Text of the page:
As is the case with most Web designers, producers, and graphic designers, I have an unhealthy attraction to infographics, whether it be the work of the Almighty Edward Tufte, the non-stop hit factory of The New York Times (here’s my all-time favorite), or the rich annual reports of Nicholas Feltron. There are also several works in MoMA’s collection that explore ways of displaying data, including Langlands & Bell’s Air Routes of the World (Day & Night) (2001), as well as many of the pieces from the Design and the Elastic Mind exhibition, as explained in this video by Paola Antonelli.
So you can imagine how excited I was when we received the photos of sitters from Marina Abramović’s The Artist Is Present performance and discovered that installation photographer Marco Anelli had been keeping an unofficial minutes-per-participant tally. On a long car ride I decided to compile these and chart out some of the basic information, as suggested by Jason Kottke. They’re nowhere near as beautiful as some of the above examples and the data represented is unofficial and not properly analyzed or fact-checked, but with those caveats, here’s something fun to peek at for a Friday afternoon. (Forgive me, Mr. Tufte, for breaking almost all of your rules.)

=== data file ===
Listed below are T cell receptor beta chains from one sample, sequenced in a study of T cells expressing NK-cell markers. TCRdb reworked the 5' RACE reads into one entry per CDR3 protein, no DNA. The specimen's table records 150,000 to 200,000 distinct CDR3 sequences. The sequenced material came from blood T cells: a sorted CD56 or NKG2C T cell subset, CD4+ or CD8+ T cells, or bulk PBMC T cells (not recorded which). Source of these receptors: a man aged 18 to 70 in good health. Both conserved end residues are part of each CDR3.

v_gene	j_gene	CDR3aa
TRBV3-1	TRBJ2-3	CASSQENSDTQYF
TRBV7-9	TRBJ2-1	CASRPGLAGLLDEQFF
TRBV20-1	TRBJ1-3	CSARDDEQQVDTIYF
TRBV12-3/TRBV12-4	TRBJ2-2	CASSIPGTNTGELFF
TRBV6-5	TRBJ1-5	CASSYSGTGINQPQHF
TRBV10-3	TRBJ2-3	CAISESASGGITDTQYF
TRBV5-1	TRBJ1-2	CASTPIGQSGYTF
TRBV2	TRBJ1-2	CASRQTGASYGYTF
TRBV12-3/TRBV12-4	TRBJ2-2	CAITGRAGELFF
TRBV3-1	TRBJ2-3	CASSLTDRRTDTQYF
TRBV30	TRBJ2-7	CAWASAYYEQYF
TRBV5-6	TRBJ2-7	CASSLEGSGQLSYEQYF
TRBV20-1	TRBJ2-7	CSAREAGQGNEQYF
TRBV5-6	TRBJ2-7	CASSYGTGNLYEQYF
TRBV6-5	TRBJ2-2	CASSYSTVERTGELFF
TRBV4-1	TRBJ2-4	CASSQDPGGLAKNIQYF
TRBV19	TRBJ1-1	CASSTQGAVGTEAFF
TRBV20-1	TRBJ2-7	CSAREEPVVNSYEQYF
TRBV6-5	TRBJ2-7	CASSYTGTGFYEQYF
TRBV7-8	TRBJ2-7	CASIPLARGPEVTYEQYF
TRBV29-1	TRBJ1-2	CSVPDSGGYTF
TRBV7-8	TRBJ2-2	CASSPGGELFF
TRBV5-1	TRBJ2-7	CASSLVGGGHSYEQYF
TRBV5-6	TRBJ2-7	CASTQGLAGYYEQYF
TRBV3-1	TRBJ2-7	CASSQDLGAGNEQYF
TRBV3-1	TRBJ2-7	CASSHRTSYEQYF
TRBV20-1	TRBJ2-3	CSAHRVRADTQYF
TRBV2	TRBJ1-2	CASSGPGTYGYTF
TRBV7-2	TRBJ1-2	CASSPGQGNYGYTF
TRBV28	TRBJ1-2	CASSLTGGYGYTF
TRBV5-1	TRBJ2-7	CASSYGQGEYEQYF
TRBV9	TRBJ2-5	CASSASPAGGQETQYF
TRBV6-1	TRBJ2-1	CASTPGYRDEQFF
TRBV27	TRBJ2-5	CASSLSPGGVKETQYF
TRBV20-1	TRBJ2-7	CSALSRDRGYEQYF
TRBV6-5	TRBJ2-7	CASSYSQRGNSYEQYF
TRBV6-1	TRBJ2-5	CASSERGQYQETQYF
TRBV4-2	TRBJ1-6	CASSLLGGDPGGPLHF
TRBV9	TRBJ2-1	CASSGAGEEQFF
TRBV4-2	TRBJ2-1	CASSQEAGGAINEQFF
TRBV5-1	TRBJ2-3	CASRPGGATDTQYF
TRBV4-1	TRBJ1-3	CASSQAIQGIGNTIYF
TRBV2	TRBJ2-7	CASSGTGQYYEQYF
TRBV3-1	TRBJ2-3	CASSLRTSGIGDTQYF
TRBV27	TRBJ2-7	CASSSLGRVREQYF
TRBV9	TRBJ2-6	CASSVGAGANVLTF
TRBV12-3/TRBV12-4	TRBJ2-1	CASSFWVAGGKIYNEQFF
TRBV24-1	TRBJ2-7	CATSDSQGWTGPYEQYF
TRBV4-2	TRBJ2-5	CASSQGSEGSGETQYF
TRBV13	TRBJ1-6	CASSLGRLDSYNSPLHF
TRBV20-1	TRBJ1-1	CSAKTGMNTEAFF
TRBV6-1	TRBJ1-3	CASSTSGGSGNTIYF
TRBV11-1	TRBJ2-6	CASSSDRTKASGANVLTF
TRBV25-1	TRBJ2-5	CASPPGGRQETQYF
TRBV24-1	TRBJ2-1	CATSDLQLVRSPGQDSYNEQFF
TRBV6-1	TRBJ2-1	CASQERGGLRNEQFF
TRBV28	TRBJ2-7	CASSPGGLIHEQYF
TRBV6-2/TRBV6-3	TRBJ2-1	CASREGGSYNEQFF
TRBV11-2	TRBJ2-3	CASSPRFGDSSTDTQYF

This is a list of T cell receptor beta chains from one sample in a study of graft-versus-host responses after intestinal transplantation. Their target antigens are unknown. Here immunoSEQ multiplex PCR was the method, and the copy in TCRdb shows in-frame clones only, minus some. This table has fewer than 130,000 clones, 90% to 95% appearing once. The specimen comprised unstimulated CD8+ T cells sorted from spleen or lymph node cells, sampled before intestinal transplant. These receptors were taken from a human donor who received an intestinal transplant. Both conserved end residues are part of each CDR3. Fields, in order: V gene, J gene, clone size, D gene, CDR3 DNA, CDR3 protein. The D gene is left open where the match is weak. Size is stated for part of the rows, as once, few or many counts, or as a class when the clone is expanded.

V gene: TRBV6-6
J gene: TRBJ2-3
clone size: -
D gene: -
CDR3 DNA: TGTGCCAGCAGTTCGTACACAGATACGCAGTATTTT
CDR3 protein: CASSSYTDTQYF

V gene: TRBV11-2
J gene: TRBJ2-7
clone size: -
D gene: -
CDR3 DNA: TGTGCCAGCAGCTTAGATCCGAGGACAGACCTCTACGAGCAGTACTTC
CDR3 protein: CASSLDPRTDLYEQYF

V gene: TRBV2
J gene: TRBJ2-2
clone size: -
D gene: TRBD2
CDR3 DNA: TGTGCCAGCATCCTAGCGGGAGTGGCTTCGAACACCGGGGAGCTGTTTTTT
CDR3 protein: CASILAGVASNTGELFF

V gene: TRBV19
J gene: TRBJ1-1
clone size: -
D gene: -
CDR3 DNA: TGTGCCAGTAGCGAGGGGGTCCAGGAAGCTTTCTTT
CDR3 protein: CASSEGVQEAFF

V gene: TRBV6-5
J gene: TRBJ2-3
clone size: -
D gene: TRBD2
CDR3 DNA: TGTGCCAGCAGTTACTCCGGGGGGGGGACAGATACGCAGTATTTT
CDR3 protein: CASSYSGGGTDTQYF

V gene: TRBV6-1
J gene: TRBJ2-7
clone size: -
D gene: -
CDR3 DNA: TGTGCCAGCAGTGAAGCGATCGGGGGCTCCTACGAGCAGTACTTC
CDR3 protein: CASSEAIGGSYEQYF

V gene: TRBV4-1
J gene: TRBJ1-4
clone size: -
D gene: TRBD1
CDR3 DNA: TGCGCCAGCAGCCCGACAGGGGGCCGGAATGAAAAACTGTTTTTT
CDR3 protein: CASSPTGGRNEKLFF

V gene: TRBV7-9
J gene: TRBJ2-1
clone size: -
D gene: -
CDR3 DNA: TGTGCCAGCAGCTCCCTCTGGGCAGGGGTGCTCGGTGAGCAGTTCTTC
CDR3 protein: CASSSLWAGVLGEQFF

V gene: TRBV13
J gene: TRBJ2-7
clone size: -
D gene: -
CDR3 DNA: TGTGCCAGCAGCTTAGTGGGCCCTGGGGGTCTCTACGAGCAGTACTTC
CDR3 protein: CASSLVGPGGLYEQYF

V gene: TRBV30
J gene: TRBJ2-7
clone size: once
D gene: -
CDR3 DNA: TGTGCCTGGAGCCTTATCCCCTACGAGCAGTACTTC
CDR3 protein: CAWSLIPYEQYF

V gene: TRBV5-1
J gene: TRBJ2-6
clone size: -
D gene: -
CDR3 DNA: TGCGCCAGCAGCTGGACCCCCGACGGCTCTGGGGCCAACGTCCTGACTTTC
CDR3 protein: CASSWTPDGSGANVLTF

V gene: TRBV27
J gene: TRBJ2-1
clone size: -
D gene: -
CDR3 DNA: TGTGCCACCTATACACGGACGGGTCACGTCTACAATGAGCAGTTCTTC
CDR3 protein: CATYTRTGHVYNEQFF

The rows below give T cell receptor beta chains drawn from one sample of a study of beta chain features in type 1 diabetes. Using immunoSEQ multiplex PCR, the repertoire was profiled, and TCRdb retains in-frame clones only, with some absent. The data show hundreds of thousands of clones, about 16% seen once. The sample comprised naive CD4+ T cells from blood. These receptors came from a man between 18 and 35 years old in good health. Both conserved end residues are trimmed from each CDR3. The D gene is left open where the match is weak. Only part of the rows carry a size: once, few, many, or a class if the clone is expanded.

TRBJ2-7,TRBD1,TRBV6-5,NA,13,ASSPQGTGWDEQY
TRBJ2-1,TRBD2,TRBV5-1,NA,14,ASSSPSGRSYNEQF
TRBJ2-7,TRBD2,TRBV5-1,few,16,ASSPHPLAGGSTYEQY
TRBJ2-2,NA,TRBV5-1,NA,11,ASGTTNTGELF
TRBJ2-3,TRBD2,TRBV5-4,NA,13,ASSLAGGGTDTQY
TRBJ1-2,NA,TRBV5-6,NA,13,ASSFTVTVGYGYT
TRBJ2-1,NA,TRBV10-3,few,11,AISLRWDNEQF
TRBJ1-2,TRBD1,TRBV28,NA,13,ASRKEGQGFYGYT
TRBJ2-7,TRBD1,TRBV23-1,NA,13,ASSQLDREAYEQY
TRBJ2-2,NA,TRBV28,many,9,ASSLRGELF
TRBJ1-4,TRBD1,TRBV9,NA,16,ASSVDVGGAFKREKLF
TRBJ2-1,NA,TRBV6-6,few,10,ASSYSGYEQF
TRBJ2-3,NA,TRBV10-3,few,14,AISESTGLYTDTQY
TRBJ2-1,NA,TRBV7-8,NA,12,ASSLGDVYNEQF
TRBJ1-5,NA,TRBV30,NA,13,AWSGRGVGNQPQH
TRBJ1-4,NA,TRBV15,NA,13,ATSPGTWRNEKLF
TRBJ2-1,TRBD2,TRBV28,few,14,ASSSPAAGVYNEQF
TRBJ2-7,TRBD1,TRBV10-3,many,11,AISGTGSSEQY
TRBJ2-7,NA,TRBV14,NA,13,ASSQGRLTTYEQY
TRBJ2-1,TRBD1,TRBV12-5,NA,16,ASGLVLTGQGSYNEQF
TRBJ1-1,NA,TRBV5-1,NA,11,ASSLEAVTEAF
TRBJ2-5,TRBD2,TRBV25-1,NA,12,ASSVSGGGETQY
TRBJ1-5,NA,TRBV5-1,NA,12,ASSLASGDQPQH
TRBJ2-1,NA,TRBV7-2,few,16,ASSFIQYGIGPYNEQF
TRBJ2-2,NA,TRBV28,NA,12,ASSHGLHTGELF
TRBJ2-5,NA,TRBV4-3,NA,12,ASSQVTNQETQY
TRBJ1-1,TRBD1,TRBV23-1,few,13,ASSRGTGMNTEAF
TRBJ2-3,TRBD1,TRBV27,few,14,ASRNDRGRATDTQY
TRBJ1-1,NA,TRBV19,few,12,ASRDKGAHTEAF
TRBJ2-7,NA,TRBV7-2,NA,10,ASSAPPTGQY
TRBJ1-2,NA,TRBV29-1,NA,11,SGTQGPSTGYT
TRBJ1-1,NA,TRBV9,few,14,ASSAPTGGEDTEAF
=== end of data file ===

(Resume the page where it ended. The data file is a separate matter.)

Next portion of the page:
The average number of sitters per day was twenty-one; the highest number of sitters on one day was sixty, and the minimum was one (Paco, naturally). The average number of minutes per sitter per day was twenty-one, with the maximum of 420. The unofficial total for the number of sitters was 1,545. (Click on any of the charts for a larger version. Blank spaces in the data represent Tuesdays, when the Museum was closed.)
Sitters by Duration and Date
For each date, individual sitters are represented by a colored vertical bar, and that bar’s length represents their sitting time. The first sitter of each day is at the bottom of the chart, and the last is at the top.